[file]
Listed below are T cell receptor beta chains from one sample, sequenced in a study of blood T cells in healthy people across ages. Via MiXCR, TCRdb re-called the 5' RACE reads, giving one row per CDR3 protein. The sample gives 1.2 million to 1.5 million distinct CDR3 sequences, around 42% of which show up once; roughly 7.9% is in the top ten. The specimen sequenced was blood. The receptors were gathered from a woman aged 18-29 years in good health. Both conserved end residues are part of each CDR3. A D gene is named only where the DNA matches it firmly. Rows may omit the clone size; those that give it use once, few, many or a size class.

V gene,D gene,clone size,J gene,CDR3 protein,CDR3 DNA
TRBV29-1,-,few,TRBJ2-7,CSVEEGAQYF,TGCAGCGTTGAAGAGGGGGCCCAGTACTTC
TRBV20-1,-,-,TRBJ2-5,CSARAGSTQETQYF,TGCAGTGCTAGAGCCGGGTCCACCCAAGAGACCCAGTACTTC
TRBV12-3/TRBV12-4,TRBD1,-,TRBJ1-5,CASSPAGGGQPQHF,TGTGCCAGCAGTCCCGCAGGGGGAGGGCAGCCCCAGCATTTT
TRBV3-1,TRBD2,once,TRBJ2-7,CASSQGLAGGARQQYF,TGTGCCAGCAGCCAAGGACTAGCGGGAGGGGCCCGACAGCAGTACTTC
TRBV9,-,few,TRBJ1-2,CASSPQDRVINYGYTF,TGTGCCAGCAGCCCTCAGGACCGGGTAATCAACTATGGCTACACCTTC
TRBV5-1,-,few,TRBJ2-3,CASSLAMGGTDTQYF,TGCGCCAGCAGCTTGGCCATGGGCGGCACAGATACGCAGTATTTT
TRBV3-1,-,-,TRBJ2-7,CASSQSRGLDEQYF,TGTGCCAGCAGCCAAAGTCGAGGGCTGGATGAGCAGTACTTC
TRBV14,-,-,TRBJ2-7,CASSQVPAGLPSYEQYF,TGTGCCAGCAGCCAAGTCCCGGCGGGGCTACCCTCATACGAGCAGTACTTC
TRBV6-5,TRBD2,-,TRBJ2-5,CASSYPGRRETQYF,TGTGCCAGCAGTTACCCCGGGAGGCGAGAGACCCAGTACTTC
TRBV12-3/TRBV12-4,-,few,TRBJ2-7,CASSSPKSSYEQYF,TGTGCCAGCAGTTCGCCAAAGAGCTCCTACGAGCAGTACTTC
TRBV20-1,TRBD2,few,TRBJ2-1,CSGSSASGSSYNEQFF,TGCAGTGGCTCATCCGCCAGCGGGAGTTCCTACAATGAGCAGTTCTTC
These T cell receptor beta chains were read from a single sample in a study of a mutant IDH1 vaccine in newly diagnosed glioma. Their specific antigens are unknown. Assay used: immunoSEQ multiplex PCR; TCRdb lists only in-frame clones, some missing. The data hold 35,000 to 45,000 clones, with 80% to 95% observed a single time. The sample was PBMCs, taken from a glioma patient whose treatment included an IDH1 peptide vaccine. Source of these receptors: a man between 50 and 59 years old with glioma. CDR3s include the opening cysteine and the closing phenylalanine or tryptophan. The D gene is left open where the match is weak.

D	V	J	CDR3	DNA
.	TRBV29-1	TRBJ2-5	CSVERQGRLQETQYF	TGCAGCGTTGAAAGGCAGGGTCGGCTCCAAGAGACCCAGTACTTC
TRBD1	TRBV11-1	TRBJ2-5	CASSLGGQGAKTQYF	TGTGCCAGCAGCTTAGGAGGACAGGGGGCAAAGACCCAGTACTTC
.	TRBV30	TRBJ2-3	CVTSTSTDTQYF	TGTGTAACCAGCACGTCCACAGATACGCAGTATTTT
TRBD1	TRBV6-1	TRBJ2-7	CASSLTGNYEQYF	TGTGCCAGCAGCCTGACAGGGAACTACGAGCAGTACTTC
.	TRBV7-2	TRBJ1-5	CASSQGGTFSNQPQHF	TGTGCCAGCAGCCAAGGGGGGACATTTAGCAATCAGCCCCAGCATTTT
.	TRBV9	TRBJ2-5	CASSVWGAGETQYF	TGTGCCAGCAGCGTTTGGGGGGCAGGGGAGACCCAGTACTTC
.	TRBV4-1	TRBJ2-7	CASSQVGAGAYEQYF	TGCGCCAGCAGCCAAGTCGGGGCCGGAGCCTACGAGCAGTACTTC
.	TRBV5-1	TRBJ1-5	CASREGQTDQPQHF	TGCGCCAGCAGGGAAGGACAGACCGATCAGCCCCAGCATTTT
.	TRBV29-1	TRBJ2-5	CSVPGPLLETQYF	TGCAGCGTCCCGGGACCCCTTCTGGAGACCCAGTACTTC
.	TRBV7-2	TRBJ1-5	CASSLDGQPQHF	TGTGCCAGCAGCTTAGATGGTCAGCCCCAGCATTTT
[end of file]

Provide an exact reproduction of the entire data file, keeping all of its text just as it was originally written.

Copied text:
Listed below are T cell receptor beta chains from one sample, sequenced in a study of blood T cells in healthy people across ages. Via MiXCR, TCRdb re-called the 5' RACE reads, giving one row per CDR3 protein. The sample gives 1.2 million to 1.5 million distinct CDR3 sequences, around 42% of which show up once; roughly 7.9% is in the top ten. The specimen sequenced was blood. The receptors were gathered from a woman aged 18-29 years in good health. Both conserved end residues are part of each CDR3. A D gene is named only where the DNA matches it firmly. Rows may omit the clone size; those that give it use once, few, many or a size class.

V gene,D gene,clone size,J gene,CDR3 protein,CDR3 DNA
TRBV29-1,-,few,TRBJ2-7,CSVEEGAQYF,TGCAGCGTTGAAGAGGGGGCCCAGTACTTC
TRBV20-1,-,-,TRBJ2-5,CSARAGSTQETQYF,TGCAGTGCTAGAGCCGGGTCCACCCAAGAGACCCAGTACTTC
TRBV12-3/TRBV12-4,TRBD1,-,TRBJ1-5,CASSPAGGGQPQHF,TGTGCCAGCAGTCCCGCAGGGGGAGGGCAGCCCCAGCATTTT
TRBV3-1,TRBD2,once,TRBJ2-7,CASSQGLAGGARQQYF,TGTGCCAGCAGCCAAGGACTAGCGGGAGGGGCCCGACAGCAGTACTTC
TRBV9,-,few,TRBJ1-2,CASSPQDRVINYGYTF,TGTGCCAGCAGCCCTCAGGACCGGGTAATCAACTATGGCTACACCTTC
TRBV5-1,-,few,TRBJ2-3,CASSLAMGGTDTQYF,TGCGCCAGCAGCTTGGCCATGGGCGGCACAGATACGCAGTATTTT
TRBV3-1,-,-,TRBJ2-7,CASSQSRGLDEQYF,TGTGCCAGCAGCCAAAGTCGAGGGCTGGATGAGCAGTACTTC
TRBV14,-,-,TRBJ2-7,CASSQVPAGLPSYEQYF,TGTGCCAGCAGCCAAGTCCCGGCGGGGCTACCCTCATACGAGCAGTACTTC
TRBV6-5,TRBD2,-,TRBJ2-5,CASSYPGRRETQYF,TGTGCCAGCAGTTACCCCGGGAGGCGAGAGACCCAGTACTTC
TRBV12-3/TRBV12-4,-,few,TRBJ2-7,CASSSPKSSYEQYF,TGTGCCAGCAGTTCGCCAAAGAGCTCCTACGAGCAGTACTTC
TRBV20-1,TRBD2,few,TRBJ2-1,CSGSSASGSSYNEQFF,TGCAGTGGCTCATCCGCCAGCGGGAGTTCCTACAATGAGCAGTTCTTC
These T cell receptor beta chains were read from a single sample in a study of a mutant IDH1 vaccine in newly diagnosed glioma. Their specific antigens are unknown. Assay used: immunoSEQ multiplex PCR; TCRdb lists only in-frame clones, some missing. The data hold 35,000 to 45,000 clones, with 80% to 95% observed a single time. The sample was PBMCs, taken from a glioma patient whose treatment included an IDH1 peptide vaccine. Source of these receptors: a man between 50 and 59 years old with glioma. CDR3s include the opening cysteine and the closing phenylalanine or tryptophan. The D gene is left open where the match is weak.

D	V	J	CDR3	DNA
.	TRBV29-1	TRBJ2-5	CSVERQGRLQETQYF	TGCAGCGTTGAAAGGCAGGGTCGGCTCCAAGAGACCCAGTACTTC
TRBD1	TRBV11-1	TRBJ2-5	CASSLGGQGAKTQYF	TGTGCCAGCAGCTTAGGAGGACAGGGGGCAAAGACCCAGTACTTC
.	TRBV30	TRBJ2-3	CVTSTSTDTQYF	TGTGTAACCAGCACGTCCACAGATACGCAGTATTTT
TRBD1	TRBV6-1	TRBJ2-7	CASSLTGNYEQYF	TGTGCCAGCAGCCTGACAGGGAACTACGAGCAGTACTTC
.	TRBV7-2	TRBJ1-5	CASSQGGTFSNQPQHF	TGTGCCAGCAGCCAAGGGGGGACATTTAGCAATCAGCCCCAGCATTTT
.	TRBV9	TRBJ2-5	CASSVWGAGETQYF	TGTGCCAGCAGCGTTTGGGGGGCAGGGGAGACCCAGTACTTC
.	TRBV4-1	TRBJ2-7	CASSQVGAGAYEQYF	TGCGCCAGCAGCCAAGTCGGGGCCGGAGCCTACGAGCAGTACTTC
.	TRBV5-1	TRBJ1-5	CASREGQTDQPQHF	TGCGCCAGCAGGGAAGGACAGACCGATCAGCCCCAGCATTTT
.	TRBV29-1	TRBJ2-5	CSVPGPLLETQYF	TGCAGCGTCCCGGGACCCCTTCTGGAGACCCAGTACTTC
.	TRBV7-2	TRBJ1-5	CASSLDGQPQHF	TGTGCCAGCAGCTTAGATGGTCAGCCCCAGCATTTT